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Sixth Edition, 1915
By Dr. John Thomas (first edition written 1861)



Chapter 13

Section1 Subsection 15

The Healing of the Deadly Wound



"And the plague of his death was healed" - Verse 3


"His deadly wound," as it reads in the English version, is he plege tou thanatou autou, in the original, which I have rendered, the plague of his death. The word plege, rendered wound, occurs fifteen times in the apocalypse . In five other places it is very properly rendered stripes; and sixth, Luke 10:30, it would have been better translated, laid on stripes, than "wounded" -plegas epithentes. The judgments of the fifth and sixth trumpets, in the aggregate, are styled "plagues" Ch. 9:20; and the judgments the two prophets were able to inflict, are also styled "plagues" (Ch. 11:6). The judgments of the Seven Vials are thrice termed the seven plagues in Ch. 15; and the hail-storm that descends out of the heaven upon men, under the last vial is called a plague in Ch. 16:21. The plague of death that afflicted the Sixth Head, was a smiting plague; for, as the result of it, the sun, moon, and stars of the Roman heaven are said to have been "smitten". Hence, also, in Ch. 13:13, it is referred to as he plege tes machairas, the plague of the sword. The war-like operations of Odoacer, king of the Heruli, against Romulus Angustulus; and those of Theodoric, king of the Ostrogoths, against Odoacer, who, on the deposition of Augustulus, had become, by the title conferred upon him by Zeno, emperor of the Eastern Third, the Patrician Representative of the Sixth Head. These judgments by the sword, ultimating in the establishing of Theodoric in Rome as king of Italy, A.D. 493, made up the plague of the seeming death of the Sixth Head.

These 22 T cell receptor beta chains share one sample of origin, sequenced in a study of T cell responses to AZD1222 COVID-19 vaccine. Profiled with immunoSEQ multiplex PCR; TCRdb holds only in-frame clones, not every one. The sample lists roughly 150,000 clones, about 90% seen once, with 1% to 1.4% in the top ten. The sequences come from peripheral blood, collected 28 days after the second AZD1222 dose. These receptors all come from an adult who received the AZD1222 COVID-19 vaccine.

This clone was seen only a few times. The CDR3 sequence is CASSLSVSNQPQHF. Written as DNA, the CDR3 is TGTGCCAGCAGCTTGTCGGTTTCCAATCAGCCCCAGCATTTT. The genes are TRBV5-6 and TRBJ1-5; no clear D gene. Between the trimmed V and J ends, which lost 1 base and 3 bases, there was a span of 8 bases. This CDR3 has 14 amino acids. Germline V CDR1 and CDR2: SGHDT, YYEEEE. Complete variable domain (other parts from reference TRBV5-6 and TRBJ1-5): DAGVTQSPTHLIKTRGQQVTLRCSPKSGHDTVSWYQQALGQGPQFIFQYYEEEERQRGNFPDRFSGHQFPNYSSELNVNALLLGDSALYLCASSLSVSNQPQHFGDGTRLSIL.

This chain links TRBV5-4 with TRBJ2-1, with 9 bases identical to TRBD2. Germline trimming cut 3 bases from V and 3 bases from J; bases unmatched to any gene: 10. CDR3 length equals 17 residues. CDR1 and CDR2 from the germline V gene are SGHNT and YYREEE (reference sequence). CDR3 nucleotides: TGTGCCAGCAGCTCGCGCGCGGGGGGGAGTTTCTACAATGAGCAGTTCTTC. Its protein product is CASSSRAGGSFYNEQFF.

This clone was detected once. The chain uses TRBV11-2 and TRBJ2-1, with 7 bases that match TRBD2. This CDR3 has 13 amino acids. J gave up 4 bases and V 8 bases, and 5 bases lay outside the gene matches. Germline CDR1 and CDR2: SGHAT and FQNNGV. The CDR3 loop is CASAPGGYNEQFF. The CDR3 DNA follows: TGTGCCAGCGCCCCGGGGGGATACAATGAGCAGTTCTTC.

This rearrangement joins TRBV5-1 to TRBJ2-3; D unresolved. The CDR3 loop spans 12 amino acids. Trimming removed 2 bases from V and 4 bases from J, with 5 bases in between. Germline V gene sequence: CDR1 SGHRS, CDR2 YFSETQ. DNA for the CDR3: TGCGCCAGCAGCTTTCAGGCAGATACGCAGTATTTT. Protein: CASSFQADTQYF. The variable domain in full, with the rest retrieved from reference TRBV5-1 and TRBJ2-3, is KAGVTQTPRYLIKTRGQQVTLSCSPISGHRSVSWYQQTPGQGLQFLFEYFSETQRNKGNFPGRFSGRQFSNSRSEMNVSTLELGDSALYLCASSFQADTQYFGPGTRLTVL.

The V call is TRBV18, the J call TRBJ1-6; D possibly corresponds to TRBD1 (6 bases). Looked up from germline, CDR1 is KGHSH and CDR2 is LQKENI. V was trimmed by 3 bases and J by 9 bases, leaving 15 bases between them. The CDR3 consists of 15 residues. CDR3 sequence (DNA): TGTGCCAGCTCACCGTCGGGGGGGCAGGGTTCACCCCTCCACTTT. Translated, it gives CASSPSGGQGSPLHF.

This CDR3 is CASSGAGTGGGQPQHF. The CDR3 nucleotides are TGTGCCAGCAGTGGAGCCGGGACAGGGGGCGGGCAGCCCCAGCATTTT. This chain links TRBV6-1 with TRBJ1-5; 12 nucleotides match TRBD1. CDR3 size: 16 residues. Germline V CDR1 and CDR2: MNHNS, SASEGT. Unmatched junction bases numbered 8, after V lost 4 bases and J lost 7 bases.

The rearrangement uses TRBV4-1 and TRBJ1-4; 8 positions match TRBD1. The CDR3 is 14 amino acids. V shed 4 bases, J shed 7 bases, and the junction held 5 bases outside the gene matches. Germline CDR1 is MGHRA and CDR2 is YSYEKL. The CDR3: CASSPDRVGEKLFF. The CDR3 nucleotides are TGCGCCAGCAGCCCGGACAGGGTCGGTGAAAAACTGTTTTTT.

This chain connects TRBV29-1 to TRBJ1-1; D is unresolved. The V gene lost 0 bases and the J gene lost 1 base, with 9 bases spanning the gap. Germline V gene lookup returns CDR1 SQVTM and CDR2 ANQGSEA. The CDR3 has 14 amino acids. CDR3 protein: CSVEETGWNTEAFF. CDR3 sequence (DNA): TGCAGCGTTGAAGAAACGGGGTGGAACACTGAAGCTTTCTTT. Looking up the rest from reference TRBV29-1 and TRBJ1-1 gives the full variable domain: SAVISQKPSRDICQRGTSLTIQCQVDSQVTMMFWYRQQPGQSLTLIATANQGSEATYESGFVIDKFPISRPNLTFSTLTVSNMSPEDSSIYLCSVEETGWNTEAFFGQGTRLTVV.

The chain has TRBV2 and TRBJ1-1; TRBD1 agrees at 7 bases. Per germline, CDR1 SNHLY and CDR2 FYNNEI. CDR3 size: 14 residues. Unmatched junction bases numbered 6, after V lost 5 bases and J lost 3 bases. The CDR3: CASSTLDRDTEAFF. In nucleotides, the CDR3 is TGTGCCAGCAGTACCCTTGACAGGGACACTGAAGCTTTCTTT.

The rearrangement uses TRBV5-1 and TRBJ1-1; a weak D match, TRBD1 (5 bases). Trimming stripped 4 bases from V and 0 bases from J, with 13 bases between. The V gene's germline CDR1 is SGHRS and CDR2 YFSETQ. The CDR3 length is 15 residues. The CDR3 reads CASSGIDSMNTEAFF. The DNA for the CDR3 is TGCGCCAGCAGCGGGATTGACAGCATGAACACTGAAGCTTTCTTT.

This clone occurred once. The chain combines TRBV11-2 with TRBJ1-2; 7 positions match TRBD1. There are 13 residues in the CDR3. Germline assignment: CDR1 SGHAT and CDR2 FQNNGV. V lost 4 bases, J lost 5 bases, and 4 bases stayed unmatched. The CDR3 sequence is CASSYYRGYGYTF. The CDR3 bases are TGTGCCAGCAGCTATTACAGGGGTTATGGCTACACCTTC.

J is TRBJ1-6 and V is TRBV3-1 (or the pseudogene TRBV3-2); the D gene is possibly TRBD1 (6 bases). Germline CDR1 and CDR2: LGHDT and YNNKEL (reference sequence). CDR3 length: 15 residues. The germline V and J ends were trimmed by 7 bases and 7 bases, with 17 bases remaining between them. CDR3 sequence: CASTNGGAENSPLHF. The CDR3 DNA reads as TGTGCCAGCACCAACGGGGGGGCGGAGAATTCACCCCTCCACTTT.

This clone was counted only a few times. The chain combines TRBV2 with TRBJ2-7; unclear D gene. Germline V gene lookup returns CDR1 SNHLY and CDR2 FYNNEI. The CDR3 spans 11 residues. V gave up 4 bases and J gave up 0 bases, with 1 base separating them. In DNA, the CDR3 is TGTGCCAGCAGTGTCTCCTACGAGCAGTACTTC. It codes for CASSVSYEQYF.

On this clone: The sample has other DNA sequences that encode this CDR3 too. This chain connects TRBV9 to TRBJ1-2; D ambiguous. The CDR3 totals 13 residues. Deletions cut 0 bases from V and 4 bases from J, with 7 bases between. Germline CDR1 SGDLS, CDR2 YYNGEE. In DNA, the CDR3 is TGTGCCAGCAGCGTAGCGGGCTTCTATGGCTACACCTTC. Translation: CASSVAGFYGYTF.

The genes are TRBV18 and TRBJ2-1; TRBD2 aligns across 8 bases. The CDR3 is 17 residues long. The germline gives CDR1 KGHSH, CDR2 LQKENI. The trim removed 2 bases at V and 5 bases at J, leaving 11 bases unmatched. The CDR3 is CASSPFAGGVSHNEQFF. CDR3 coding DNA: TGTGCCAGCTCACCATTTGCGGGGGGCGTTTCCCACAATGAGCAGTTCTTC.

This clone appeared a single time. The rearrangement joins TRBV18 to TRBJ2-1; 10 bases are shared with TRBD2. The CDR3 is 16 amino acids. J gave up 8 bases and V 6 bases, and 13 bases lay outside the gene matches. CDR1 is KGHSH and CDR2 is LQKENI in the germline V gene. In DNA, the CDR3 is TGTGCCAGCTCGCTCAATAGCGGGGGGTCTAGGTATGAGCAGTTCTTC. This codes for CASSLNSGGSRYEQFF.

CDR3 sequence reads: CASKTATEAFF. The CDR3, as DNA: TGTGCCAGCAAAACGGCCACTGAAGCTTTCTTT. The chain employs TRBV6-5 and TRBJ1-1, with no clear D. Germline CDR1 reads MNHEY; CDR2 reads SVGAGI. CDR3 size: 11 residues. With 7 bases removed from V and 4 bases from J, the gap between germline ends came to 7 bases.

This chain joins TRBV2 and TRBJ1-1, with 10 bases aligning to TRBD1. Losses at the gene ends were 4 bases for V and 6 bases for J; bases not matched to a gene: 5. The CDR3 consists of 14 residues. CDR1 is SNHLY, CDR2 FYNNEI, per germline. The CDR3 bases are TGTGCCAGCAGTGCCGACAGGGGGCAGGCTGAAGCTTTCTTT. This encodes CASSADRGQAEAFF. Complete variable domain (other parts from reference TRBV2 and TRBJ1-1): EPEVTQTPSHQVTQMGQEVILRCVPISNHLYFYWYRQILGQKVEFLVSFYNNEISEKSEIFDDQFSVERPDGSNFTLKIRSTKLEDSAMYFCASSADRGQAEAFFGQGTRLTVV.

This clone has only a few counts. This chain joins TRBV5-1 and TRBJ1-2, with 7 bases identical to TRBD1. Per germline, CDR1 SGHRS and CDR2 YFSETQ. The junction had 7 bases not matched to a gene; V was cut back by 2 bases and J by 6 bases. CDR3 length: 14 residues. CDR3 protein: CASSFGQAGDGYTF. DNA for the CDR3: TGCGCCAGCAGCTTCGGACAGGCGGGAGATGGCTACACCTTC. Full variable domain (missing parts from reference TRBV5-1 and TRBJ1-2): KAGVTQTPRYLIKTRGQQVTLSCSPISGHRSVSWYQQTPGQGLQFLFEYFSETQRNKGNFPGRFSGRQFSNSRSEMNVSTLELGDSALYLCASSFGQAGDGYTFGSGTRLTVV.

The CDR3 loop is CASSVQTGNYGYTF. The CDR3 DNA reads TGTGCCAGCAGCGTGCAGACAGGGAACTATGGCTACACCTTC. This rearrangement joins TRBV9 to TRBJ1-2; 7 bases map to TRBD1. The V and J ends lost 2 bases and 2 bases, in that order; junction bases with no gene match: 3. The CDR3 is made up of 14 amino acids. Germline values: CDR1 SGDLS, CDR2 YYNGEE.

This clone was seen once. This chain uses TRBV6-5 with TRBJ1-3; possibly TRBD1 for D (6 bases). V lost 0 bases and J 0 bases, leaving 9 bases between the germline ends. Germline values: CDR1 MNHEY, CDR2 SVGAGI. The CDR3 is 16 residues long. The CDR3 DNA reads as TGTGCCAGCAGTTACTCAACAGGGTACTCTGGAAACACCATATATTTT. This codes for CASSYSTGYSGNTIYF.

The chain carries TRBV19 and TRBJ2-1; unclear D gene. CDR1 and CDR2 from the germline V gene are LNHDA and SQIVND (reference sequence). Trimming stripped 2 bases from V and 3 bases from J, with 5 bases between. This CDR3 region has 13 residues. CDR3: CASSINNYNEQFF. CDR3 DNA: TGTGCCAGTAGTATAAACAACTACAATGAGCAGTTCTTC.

And, in this place, it will be right to state the reason why I have not reckoned the Heruli and the Ostrogoths as two of the ten horns. No barbarians, the throne of whose dominion was on the seven mountains, could be horns. Rome is the throne of the Heads, not of the Horns. Hence, there must be reckoned ten horns and one head contemporary with the continuance of the "short space" of Seventh Head Ascendancy in Rome. Neither can the Exarchate of Ravenna nor the Dukedom of Rome, as Sir Isaac Newton and others suppose, be horns; for the former was the representative of the Sixth Head in Italy, and the latter, together with the Exarchate, are defective in this material attribute, that they were destitute of diadems; all the horns have diadems, but they had none.